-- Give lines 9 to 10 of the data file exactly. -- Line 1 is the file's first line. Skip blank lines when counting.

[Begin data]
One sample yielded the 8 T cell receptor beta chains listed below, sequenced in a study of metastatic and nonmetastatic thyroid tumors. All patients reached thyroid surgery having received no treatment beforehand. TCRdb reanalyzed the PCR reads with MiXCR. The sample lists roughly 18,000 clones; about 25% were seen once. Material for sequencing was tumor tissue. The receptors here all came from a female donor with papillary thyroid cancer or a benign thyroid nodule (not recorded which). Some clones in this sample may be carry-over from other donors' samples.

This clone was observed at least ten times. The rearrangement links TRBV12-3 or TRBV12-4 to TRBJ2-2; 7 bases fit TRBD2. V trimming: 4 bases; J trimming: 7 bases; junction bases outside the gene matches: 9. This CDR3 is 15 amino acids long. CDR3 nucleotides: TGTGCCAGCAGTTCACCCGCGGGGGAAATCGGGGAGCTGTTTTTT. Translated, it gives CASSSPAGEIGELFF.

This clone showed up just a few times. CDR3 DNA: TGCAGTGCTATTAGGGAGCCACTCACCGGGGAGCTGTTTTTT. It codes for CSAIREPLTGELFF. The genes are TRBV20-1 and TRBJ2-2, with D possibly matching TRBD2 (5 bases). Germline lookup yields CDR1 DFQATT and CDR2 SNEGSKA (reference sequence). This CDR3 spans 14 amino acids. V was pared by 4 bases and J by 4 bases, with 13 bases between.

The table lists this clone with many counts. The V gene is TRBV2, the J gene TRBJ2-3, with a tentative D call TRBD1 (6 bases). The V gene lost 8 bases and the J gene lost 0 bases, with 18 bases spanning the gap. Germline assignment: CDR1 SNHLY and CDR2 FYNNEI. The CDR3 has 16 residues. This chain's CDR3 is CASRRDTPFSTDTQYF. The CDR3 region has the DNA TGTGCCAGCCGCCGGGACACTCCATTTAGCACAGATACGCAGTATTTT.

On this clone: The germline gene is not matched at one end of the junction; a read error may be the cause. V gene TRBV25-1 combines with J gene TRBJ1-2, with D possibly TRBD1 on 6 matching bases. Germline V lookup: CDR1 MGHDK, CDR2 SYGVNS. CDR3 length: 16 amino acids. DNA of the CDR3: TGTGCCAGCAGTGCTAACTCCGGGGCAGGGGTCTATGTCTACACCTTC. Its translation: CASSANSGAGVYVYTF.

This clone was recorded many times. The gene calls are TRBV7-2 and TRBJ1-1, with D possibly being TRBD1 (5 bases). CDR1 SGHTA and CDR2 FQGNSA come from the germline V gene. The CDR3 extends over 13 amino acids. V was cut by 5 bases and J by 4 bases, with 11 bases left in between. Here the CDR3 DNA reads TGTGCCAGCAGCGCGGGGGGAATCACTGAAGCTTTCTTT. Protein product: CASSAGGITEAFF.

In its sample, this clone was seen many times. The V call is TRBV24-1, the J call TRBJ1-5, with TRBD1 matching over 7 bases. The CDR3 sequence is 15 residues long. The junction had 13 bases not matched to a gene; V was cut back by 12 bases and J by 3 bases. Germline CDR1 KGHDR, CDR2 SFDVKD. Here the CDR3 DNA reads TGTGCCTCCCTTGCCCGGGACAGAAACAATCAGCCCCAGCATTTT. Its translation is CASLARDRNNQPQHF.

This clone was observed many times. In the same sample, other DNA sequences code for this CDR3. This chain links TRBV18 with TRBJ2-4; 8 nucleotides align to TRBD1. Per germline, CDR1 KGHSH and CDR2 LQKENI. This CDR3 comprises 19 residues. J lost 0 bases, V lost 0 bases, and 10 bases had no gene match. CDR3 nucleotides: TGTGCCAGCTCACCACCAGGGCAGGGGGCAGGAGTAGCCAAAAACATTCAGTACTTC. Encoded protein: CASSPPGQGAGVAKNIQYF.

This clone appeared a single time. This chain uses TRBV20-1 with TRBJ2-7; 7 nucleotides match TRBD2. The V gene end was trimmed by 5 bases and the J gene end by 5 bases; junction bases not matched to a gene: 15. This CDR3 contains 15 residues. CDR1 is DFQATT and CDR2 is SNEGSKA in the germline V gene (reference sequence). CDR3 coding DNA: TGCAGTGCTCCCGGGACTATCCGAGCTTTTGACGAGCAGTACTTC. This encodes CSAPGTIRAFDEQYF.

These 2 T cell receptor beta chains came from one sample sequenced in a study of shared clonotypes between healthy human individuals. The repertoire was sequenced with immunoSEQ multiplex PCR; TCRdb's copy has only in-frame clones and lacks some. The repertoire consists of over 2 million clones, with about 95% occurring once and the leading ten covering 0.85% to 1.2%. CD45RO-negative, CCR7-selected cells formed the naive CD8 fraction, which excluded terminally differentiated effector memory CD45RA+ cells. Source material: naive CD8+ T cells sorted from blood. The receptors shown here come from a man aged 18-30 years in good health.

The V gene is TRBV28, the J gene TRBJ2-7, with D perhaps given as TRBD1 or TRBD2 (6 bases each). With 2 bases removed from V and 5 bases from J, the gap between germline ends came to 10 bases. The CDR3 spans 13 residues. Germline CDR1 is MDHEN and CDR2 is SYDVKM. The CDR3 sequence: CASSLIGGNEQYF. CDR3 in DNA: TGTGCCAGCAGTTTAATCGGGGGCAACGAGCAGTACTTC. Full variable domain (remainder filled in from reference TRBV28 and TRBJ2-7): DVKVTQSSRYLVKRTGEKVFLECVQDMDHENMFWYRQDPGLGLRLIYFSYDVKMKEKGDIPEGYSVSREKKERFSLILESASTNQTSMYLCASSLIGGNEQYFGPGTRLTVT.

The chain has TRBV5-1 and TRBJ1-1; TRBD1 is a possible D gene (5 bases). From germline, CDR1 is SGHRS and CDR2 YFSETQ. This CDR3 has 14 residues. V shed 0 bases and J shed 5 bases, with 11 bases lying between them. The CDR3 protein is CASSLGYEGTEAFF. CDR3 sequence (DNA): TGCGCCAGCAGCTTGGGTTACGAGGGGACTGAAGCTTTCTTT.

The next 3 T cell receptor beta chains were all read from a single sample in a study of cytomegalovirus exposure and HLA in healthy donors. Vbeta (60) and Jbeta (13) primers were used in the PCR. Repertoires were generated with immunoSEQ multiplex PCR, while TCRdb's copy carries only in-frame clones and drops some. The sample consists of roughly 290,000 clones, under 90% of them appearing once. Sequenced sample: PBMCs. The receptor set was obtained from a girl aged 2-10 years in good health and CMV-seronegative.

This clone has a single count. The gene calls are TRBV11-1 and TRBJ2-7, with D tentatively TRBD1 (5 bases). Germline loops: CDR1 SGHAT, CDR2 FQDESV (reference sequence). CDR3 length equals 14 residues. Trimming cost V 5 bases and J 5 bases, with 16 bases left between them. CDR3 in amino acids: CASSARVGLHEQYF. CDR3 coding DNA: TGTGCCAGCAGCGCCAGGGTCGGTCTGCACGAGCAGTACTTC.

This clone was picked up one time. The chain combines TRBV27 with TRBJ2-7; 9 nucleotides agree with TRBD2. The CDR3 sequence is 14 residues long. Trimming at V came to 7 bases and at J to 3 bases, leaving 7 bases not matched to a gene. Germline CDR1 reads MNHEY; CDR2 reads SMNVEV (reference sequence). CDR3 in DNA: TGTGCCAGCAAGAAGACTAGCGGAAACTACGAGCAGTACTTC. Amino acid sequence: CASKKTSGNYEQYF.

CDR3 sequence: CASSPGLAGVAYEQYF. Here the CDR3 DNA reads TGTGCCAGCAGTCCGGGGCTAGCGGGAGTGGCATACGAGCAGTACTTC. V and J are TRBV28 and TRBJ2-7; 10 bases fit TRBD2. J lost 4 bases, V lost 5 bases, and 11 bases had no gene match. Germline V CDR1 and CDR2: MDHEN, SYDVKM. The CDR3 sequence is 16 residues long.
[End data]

This clone appeared a single time. This chain uses TRBV20-1 with TRBJ2-7; 7 nucleotides match TRBD2. The V gene end was trimmed by 5 bases and the J gene end by 5 bases; junction bases not matched to a gene: 15. This CDR3 contains 15 residues. CDR1 is DFQATT and CDR2 is SNEGSKA in the germline V gene (reference sequence). CDR3 coding DNA: TGCAGTGCTCCCGGGACTATCCGAGCTTTTGACGAGCAGTACTTC. This encodes CSAPGTIRAFDEQYF.

These 2 T cell receptor beta chains came from one sample sequenced in a study of shared clonotypes between healthy human individuals. The repertoire was sequenced with immunoSEQ multiplex PCR; TCRdb's copy has only in-frame clones and lacks some. The repertoire consists of over 2 million clones, with about 95% occurring once and the leading ten covering 0.85% to 1.2%. CD45RO-negative, CCR7-selected cells formed the naive CD8 fraction, which excluded terminally differentiated effector memory CD45RA+ cells. Source material: naive CD8+ T cells sorted from blood. The receptors shown here come from a man aged 18-30 years in good health.